Drug Therapy Gets Personal with Genetic Profiling

Pharmacogenetics Holds Great Promise for Improving Prescribing Practices and Avoiding Adverse Effects

Dana Bartlett, MSN, RN


Am Nurs Today. 2011;6(5):23-28. 

In This Article

CYP450 Enzyme System

To grasp the basics of pharmacogenetics, you need to understand drug metabolism—specifically the cytochrome P450 (CYP450) enzyme system. CYP450 enzymes are the most important drug-metabolizing enzymes, and the CYP450 enzyme system is the most important system affecting drug metabolism. Other genetic factors (not discussed in this article) also affect drug transport proteins, drug absorption, drug receptors, and drug excretion. (See CYP450 enzymes: What and where they are.)

Polymorphism and Drug Response

Wide individual variations exist in the expression and function of CYP450 enzymes. Research shows genetic variation, or polymorphism, in these enzymes is one of the most important causes of variable drug response. These variations result from single nucleotide polymorphisms (SNPs).

The nucleus of every cell contains 23 pairs of chromosomes, which are made up of DNA strands. In turn, DNA consists of nucleotides composed of bases (adenine, cytosine, guanine, and thymine). Normally, these bases occur in specific sequences.

The gene is the DNA segment responsible for directing the production of a specific protein. When the normal sequence of bases changes (that is, when SNP occurs), the gene's function alters—and so does the function of the protein for which that gene is responsible. In this case, the protein is part of a CYP450 enzyme. A specific gene is associated with and encodes each CYP450 enzyme.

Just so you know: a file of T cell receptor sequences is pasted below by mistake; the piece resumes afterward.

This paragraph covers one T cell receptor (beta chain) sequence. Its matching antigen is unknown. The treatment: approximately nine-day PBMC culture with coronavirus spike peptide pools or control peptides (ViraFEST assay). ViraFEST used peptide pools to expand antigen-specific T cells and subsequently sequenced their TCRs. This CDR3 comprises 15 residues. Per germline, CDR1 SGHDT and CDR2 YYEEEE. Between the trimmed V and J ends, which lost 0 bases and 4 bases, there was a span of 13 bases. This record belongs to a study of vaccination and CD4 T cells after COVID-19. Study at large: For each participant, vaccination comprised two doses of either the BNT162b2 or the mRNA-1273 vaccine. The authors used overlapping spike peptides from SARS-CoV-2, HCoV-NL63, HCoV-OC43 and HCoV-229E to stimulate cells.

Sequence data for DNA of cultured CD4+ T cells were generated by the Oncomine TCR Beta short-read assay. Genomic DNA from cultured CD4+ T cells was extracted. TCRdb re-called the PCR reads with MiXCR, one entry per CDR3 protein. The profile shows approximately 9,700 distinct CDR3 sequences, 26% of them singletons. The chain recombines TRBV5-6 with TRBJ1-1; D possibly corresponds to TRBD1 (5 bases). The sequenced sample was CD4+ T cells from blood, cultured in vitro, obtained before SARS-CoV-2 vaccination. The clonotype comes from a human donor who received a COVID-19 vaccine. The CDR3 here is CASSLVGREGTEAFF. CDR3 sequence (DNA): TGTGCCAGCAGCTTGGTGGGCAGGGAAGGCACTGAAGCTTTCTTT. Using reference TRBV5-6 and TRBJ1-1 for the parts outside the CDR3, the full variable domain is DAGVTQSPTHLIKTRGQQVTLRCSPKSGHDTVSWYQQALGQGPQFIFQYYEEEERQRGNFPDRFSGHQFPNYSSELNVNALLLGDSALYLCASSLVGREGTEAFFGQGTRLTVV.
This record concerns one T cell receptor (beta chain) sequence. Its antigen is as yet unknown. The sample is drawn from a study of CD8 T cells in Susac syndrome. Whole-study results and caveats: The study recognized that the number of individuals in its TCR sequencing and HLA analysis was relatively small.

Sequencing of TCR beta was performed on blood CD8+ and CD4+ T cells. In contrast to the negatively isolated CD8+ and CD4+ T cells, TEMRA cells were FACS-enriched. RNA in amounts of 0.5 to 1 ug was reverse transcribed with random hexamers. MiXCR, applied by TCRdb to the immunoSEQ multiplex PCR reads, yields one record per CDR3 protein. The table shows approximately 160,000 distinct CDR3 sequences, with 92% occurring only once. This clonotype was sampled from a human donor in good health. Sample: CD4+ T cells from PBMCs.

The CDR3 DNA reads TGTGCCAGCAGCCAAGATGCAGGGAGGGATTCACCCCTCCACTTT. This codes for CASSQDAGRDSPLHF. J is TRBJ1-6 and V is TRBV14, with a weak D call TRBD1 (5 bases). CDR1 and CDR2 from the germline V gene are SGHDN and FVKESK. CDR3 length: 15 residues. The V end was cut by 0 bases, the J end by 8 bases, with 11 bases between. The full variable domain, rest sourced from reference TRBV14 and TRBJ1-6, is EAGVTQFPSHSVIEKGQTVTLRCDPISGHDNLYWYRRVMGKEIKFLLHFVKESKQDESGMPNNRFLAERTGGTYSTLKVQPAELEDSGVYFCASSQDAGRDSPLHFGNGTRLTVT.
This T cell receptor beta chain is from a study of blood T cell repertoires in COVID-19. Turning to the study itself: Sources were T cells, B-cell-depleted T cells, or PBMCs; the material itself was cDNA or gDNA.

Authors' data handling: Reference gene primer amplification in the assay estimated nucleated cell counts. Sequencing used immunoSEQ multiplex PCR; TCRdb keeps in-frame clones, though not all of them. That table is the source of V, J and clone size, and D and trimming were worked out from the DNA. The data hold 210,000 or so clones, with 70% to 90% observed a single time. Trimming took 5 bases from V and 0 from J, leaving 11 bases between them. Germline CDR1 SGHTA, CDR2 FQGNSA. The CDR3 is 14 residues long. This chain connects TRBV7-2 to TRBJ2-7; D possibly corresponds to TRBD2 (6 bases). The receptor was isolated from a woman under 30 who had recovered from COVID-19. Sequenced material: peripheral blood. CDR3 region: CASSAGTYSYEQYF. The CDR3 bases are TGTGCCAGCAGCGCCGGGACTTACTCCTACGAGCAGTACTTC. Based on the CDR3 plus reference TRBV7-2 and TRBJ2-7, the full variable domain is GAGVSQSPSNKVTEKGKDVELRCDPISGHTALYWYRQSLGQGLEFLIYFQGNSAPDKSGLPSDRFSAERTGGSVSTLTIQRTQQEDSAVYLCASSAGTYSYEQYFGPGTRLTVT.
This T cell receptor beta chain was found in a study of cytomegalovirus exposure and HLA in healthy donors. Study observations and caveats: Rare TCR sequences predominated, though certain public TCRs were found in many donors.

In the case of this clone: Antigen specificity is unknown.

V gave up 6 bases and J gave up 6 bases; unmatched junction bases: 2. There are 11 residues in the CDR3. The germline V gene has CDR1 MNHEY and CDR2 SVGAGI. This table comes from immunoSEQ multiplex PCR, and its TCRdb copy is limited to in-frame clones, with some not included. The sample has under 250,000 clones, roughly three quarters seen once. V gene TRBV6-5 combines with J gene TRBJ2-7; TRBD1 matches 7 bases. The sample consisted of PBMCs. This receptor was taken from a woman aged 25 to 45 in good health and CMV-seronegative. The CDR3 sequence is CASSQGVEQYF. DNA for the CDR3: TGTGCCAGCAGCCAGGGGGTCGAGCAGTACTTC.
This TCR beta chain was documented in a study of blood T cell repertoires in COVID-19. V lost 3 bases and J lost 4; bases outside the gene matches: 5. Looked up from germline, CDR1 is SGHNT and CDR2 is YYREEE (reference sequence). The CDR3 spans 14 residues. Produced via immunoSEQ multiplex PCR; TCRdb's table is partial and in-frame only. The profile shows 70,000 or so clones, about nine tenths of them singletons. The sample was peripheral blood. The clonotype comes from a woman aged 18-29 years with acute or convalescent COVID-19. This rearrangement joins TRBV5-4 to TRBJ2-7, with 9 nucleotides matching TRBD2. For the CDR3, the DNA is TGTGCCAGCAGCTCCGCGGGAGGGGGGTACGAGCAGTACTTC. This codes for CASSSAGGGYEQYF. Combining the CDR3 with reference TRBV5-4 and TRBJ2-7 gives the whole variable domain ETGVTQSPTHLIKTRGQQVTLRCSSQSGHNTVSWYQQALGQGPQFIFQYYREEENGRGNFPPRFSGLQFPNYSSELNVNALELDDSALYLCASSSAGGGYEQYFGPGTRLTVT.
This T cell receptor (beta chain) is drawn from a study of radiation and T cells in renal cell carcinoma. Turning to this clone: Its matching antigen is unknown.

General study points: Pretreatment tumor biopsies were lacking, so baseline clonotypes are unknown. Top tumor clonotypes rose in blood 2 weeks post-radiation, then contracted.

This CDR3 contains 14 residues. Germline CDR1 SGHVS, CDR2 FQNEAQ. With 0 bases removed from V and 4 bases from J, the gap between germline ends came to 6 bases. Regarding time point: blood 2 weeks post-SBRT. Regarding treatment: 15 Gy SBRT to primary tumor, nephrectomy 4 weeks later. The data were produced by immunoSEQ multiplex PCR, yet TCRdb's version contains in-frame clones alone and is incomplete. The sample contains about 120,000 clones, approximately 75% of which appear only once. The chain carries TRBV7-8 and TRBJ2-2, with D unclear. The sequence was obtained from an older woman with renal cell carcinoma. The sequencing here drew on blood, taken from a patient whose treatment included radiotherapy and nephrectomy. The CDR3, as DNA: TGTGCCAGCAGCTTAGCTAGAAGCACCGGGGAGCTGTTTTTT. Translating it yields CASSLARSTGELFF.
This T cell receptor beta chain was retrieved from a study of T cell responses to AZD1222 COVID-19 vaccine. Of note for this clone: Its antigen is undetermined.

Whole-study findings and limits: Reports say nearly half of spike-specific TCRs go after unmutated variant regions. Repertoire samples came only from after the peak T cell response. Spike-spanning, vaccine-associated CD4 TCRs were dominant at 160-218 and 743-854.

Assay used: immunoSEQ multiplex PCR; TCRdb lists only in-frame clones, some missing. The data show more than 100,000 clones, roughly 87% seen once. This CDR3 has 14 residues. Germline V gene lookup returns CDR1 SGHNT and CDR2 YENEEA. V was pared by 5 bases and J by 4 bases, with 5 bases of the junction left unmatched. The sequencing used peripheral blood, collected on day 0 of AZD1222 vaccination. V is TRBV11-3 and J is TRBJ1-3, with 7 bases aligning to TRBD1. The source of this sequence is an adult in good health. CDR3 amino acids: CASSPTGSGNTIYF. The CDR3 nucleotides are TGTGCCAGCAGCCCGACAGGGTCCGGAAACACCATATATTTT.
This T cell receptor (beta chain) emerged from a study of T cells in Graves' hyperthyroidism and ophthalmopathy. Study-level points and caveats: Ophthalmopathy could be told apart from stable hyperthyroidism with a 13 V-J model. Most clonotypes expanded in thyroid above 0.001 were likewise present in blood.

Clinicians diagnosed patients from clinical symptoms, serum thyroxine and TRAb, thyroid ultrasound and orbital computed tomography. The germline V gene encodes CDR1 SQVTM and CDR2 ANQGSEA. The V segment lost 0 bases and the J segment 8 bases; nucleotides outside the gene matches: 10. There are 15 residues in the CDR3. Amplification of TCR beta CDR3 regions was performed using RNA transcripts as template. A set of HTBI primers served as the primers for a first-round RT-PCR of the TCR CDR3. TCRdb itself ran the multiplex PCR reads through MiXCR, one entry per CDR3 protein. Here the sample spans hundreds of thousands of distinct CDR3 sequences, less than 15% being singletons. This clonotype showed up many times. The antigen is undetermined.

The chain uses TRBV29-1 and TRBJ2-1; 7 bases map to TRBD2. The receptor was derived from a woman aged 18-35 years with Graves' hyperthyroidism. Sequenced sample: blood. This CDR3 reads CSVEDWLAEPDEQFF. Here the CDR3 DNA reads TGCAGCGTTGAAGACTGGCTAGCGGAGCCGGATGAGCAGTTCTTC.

Polymorphism can determine how well a CYP450 enzyme metabolizes a drug—or whether it metabolizes it at all. Depending on the genetic makeup of the CYP450 enzyme system a person has inherited, the metabolic activity of a particular CYP450 enzyme can be categorized as poor, intermediate, extensive, or ultra-rapid. Correspondingly, some people are considered normal metabolizers of drugs, others are intermediate metabolizers, still others are poor metabolizers (experiencing no clinical effect from the drug), and some are ultra-rapid metabolizers (experiencing toxic drug effects).

Polymorphism and Drug Interactions

CYP450-enzyme polymorphism is crucial not just in terms of how it affects drug performance but in how drugs affect the enzymes. A particular drug may inhibit or induce (enhance) the metabolic activity of a certain CYP450 enzyme; if that enzyme is involved in metabolizing a second drug the patient takes, the second drug may not work. In other words, one drug's effect on CYP450 enzymes may disrupt another drug's metabolism. When enzymatic activity is inhibited, a drug's concentration may rise to toxic levels, and more numerous and more serious adverse effects may occur. Conversely, when enzymatic activity is induced, drug concentration may decrease, severely limiting drug efficacy.